Auto FX Mystical Lighting; 16 Optional Effects To "Light Up" Your Images
Although plug-ins are often
referred to as "Photoshop Plug-ins," most of them can be
used in many photo editors other than Photoshop (such as Corel Photo-Paint
and Ulead PhotoImpact). Since everyone doesn't own a copy of Photoshop,
it's good to see developers who bring us programs that can be
used by just about everyone.
For those not familiar with the term "plug-in," a plug-in is a program that adds new features to your photo editing program. Plug-ins are normally added to your program's "filter" or "effect" menu. However, Mystical Lighting is unique in that it not only operates from within photo editors, it can also be opened as a stand-alone program by clicking on its desktop icon.
The Mystical Lighting
Mystical Lighting's 16
lighting effects, along with presets for most of the effects, are accessed
via the Special Effects menu. Beneath this menu are the Save button and
the Remove menu. Note that the Save button is not used to save your work,
it's used instead to save your current settings as a new preset.
The Remove menu is used to remove presets. The large tab below Save and
Remove contains controls for all of the effects. Each time you select
a new effect, the tab updates its appearance, so that it displays only
the controls needed for that particular effect.
Casting Light On A
Photo Using The Ethereal Effect
For this image, I chose Light
Cast, since it will display a moderately powerful directional light. I
set the Cast Direction to the lower right of the Cast Direction control,
since I want the light to look as if it's originating from behind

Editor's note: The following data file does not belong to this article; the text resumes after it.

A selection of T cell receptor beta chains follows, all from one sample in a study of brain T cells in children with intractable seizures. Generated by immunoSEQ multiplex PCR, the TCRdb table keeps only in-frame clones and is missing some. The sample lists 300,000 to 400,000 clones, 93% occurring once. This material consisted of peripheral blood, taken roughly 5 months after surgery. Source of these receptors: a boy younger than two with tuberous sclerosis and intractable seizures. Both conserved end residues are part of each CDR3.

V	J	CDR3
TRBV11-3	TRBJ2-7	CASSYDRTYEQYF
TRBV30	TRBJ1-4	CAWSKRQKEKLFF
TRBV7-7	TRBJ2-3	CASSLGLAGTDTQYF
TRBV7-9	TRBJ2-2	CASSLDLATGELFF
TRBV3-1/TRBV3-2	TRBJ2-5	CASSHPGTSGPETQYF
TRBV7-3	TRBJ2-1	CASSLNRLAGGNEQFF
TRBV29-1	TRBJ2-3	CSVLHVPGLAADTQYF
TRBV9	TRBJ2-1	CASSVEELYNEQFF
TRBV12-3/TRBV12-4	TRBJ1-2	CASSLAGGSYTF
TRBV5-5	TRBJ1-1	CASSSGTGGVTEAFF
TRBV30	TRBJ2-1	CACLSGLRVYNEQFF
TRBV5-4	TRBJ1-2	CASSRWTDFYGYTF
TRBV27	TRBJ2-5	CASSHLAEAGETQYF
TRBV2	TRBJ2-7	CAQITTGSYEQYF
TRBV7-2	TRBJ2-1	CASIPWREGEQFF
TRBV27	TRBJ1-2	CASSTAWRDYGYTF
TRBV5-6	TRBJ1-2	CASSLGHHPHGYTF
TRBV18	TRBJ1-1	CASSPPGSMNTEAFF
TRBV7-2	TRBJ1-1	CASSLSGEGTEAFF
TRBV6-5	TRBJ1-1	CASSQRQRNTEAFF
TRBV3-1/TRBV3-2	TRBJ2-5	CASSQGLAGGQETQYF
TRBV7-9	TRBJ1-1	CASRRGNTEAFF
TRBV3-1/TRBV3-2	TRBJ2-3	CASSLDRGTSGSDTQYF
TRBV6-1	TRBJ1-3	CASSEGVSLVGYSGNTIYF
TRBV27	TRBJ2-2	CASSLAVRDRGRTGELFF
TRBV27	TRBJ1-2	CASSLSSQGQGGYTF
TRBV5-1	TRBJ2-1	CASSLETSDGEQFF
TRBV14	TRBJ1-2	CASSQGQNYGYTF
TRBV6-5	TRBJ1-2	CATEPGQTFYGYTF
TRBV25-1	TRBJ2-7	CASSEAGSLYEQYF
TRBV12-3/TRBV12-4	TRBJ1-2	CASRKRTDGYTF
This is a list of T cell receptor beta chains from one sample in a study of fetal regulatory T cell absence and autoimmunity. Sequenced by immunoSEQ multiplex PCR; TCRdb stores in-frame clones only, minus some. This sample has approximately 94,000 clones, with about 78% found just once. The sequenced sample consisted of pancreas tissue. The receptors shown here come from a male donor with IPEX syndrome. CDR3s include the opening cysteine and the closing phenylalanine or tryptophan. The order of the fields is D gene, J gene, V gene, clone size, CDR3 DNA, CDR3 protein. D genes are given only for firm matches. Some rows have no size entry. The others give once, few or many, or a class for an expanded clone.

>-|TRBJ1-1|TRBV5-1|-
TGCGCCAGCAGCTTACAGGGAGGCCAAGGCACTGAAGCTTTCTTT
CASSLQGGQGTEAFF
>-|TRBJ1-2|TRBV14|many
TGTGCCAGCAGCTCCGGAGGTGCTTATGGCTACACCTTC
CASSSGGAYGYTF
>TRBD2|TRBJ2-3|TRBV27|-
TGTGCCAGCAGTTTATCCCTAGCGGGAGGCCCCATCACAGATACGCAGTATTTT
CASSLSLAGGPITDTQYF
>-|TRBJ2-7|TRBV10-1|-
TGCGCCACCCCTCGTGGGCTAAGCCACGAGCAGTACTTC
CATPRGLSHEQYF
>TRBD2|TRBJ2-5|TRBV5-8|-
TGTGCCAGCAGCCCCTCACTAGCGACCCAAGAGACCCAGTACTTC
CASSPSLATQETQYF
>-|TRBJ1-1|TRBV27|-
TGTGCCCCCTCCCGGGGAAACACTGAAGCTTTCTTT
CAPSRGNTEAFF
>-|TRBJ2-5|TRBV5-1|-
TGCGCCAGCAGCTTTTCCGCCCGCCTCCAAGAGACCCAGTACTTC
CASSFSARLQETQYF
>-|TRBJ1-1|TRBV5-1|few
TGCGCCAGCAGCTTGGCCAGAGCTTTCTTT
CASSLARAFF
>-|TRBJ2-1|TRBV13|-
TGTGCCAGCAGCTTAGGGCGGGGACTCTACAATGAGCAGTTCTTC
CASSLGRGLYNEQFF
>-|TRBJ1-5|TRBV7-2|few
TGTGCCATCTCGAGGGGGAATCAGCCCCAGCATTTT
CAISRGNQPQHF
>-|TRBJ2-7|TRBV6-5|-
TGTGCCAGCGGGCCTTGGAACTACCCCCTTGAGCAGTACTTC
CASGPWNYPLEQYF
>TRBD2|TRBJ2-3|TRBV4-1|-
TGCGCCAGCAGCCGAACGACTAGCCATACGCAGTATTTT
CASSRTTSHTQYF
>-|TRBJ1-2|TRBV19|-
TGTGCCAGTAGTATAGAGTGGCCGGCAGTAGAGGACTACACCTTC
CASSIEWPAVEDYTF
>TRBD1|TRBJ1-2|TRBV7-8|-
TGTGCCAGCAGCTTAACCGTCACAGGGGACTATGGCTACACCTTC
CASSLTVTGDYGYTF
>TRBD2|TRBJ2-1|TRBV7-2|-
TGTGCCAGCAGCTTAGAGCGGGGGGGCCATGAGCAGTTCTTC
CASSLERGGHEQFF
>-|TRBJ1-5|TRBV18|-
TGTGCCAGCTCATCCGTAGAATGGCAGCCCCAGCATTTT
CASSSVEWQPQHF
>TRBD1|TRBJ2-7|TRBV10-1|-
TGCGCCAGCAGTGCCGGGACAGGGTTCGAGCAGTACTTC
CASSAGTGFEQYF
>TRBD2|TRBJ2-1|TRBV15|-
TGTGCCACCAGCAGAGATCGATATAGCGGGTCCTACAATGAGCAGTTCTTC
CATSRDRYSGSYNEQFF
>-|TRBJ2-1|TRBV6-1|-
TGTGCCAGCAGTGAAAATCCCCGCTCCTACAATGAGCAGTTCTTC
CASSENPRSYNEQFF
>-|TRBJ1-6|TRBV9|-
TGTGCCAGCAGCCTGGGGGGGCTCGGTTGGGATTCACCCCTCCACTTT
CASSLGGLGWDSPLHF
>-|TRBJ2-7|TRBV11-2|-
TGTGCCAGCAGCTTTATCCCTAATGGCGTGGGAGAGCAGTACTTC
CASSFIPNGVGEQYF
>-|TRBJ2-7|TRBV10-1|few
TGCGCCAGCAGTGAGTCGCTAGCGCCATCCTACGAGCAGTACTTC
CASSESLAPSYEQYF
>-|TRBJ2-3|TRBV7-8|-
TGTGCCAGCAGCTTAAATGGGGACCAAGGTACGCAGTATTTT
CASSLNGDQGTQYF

the trees, and radiating down and to the right, toward the waterfall.
There are five transform tools:
(#4) Scale (re-sizes and re-shapes the ellipse); Constrain (re-sizes the
ellipse while keeping the current ratio of width to height); Rotate (rotates
the ellipse); Move (moves the ellipse); and New (used to distinguish newly
created ellipses from other ellipses). I used the Move Transform tool
to move the ellipse to an area near the upper left of the photo so that
the light will be cast from the area near the trees.
The Cast Color slider is used
to set the opacity (transparency) of the color you selected. To create
a natural looking effect, a certain amount of transparency is built into
the Ethereal effect, so you generally won't need to add much additional
transparency here. Lower values increase the transparency level, while
higher values decrease the transparency level. In most cases, you'll
probably want to use a high value. For the waterfall image, I left the
slider set to its default value of 100.
The Cast Amount slider controls
the overall strength and intensity of the Ethereal effect. This control
has to be used cautiously to avoid adding too much light to your photo.
In this case I found that raising the setting from 0 to 1 was sufficient
to achieve the desired effect.
Remember that the ellipse for
this image is currently located in the upper left corner. Since light
should also shine from between the trees in the upper right corner of
the image, another ellipse, placed in the upper right corner, would be
very useful. I duplicated the ellipse by clicking the Ethereal Ellipse
tool (located directly under the Transform Ellipse tool). I then clicked
the Transform Ellipse tool, hovered my mouse over the ellipse, waited
for the new ellipse cursor to appear, and then moved the new ellipse to
the upper right side of the image.
Adding A Rainbow To
Adding Mist To A Lake
Using The Mystical Lighting Mist Effect
Tony Celeste appreciates feedback from his readers, you may contact him at email@example.com.
- These Are the Jaw-Dropping Winners of the 2016 Monochrome Awards Photography Contest
- Don’t Screw Up: Here’s the Correct Way to Use a Reflector for Better Outdoor Portraits (VIDEO)
- This Happened When Kristina Makeeva Took a Stroll on the Deepest, Cleanest Lake On Earth
- Fujifilm Announces Pricing, Availability & Lenses for GFX 50S Medium Format Mirrorless Camera
- Leica Intros Slimmed Down M10 Rangefinder that Ditches Movie Mode (Hands-On & Test Images)